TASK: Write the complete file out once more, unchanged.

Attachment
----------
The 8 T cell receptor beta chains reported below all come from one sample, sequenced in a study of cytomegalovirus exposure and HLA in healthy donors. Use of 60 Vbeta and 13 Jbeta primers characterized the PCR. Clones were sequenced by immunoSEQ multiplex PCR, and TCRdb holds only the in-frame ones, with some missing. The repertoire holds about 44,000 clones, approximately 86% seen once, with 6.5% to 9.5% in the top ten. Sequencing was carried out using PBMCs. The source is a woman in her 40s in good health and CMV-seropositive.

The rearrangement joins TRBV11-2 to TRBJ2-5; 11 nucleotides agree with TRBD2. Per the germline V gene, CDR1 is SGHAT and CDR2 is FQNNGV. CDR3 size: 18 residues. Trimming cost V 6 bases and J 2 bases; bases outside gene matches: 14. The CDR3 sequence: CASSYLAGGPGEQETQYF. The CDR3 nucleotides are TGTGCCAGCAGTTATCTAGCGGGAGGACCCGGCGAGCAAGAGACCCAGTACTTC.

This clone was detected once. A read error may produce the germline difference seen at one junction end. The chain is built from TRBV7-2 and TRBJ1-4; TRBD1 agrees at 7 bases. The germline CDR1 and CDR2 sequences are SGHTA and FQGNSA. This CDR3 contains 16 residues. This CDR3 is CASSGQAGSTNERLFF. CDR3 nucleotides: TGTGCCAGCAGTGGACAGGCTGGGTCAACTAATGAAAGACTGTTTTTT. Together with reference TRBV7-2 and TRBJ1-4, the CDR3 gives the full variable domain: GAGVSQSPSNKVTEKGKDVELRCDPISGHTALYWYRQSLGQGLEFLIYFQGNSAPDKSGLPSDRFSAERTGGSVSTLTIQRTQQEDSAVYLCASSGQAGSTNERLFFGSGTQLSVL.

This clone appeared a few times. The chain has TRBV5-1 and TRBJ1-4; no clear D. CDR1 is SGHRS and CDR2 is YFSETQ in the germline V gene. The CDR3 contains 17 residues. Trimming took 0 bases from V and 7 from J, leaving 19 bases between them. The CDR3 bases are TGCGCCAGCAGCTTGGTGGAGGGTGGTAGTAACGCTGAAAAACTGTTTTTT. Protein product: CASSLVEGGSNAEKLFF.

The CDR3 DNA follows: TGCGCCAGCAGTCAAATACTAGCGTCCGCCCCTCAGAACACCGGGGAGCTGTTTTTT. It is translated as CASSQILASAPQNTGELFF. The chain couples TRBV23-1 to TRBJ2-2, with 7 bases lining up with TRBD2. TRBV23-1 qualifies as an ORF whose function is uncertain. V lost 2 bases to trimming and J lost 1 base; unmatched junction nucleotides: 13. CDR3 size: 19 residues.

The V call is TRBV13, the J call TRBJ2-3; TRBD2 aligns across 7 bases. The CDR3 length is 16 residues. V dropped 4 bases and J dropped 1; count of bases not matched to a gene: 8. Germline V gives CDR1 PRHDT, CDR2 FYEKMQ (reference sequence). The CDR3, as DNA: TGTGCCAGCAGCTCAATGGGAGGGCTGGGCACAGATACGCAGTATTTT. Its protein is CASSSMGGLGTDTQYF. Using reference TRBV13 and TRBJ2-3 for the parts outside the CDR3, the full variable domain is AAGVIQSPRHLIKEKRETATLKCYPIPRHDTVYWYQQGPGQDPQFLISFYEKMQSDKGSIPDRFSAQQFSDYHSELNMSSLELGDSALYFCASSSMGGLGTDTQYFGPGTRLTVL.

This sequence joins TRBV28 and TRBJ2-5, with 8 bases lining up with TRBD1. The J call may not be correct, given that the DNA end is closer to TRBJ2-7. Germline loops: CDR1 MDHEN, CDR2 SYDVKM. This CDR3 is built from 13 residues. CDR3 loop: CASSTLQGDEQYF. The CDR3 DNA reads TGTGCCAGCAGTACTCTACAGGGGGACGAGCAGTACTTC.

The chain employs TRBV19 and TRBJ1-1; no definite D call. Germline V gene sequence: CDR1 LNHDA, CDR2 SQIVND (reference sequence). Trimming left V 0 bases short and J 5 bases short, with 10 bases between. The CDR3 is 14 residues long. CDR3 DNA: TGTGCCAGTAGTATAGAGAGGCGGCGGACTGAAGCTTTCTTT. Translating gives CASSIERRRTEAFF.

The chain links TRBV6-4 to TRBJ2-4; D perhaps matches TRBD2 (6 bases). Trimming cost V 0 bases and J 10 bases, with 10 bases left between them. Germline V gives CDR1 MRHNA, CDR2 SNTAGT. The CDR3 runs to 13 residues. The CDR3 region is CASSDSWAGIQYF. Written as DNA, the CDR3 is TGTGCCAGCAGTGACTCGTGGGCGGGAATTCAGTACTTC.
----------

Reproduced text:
The 8 T cell receptor beta chains reported below all come from one sample, sequenced in a study of cytomegalovirus exposure and HLA in healthy donors. Use of 60 Vbeta and 13 Jbeta primers characterized the PCR. Clones were sequenced by immunoSEQ multiplex PCR, and TCRdb holds only the in-frame ones, with some missing. The repertoire holds about 44,000 clones, approximately 86% seen once, with 6.5% to 9.5% in the top ten. Sequencing was carried out using PBMCs. The source is a woman in her 40s in good health and CMV-seropositive.

The rearrangement joins TRBV11-2 to TRBJ2-5; 11 nucleotides agree with TRBD2. Per the germline V gene, CDR1 is SGHAT and CDR2 is FQNNGV. CDR3 size: 18 residues. Trimming cost V 6 bases and J 2 bases; bases outside gene matches: 14. The CDR3 sequence: CASSYLAGGPGEQETQYF. The CDR3 nucleotides are TGTGCCAGCAGTTATCTAGCGGGAGGACCCGGCGAGCAAGAGACCCAGTACTTC.

This clone was detected once. A read error may produce the germline difference seen at one junction end. The chain is built from TRBV7-2 and TRBJ1-4; TRBD1 agrees at 7 bases. The germline CDR1 and CDR2 sequences are SGHTA and FQGNSA. This CDR3 contains 16 residues. This CDR3 is CASSGQAGSTNERLFF. CDR3 nucleotides: TGTGCCAGCAGTGGACAGGCTGGGTCAACTAATGAAAGACTGTTTTTT. Together with reference TRBV7-2 and TRBJ1-4, the CDR3 gives the full variable domain: GAGVSQSPSNKVTEKGKDVELRCDPISGHTALYWYRQSLGQGLEFLIYFQGNSAPDKSGLPSDRFSAERTGGSVSTLTIQRTQQEDSAVYLCASSGQAGSTNERLFFGSGTQLSVL.

This clone appeared a few times. The chain has TRBV5-1 and TRBJ1-4; no clear D. CDR1 is SGHRS and CDR2 is YFSETQ in the germline V gene. The CDR3 contains 17 residues. Trimming took 0 bases from V and 7 from J, leaving 19 bases between them. The CDR3 bases are TGCGCCAGCAGCTTGGTGGAGGGTGGTAGTAACGCTGAAAAACTGTTTTTT. Protein product: CASSLVEGGSNAEKLFF.

The CDR3 DNA follows: TGCGCCAGCAGTCAAATACTAGCGTCCGCCCCTCAGAACACCGGGGAGCTGTTTTTT. It is translated as CASSQILASAPQNTGELFF. The chain couples TRBV23-1 to TRBJ2-2, with 7 bases lining up with TRBD2. TRBV23-1 qualifies as an ORF whose function is uncertain. V lost 2 bases to trimming and J lost 1 base; unmatched junction nucleotides: 13. CDR3 size: 19 residues.

The V call is TRBV13, the J call TRBJ2-3; TRBD2 aligns across 7 bases. The CDR3 length is 16 residues. V dropped 4 bases and J dropped 1; count of bases not matched to a gene: 8. Germline V gives CDR1 PRHDT, CDR2 FYEKMQ (reference sequence). The CDR3, as DNA: TGTGCCAGCAGCTCAATGGGAGGGCTGGGCACAGATACGCAGTATTTT. Its protein is CASSSMGGLGTDTQYF. Using reference TRBV13 and TRBJ2-3 for the parts outside the CDR3, the full variable domain is AAGVIQSPRHLIKEKRETATLKCYPIPRHDTVYWYQQGPGQDPQFLISFYEKMQSDKGSIPDRFSAQQFSDYHSELNMSSLELGDSALYFCASSSMGGLGTDTQYFGPGTRLTVL.

This sequence joins TRBV28 and TRBJ2-5, with 8 bases lining up with TRBD1. The J call may not be correct, given that the DNA end is closer to TRBJ2-7. Germline loops: CDR1 MDHEN, CDR2 SYDVKM. This CDR3 is built from 13 residues. CDR3 loop: CASSTLQGDEQYF. The CDR3 DNA reads TGTGCCAGCAGTACTCTACAGGGGGACGAGCAGTACTTC.

The chain employs TRBV19 and TRBJ1-1; no definite D call. Germline V gene sequence: CDR1 LNHDA, CDR2 SQIVND (reference sequence). Trimming left V 0 bases short and J 5 bases short, with 10 bases between. The CDR3 is 14 residues long. CDR3 DNA: TGTGCCAGTAGTATAGAGAGGCGGCGGACTGAAGCTTTCTTT. Translating gives CASSIERRRTEAFF.

The chain links TRBV6-4 to TRBJ2-4; D perhaps matches TRBD2 (6 bases). Trimming cost V 0 bases and J 10 bases, with 10 bases left between them. Germline V gives CDR1 MRHNA, CDR2 SNTAGT. The CDR3 runs to 13 residues. The CDR3 region is CASSDSWAGIQYF. Written as DNA, the CDR3 is TGTGCCAGCAGTGACTCGTGGGCGGGAATTCAGTACTTC.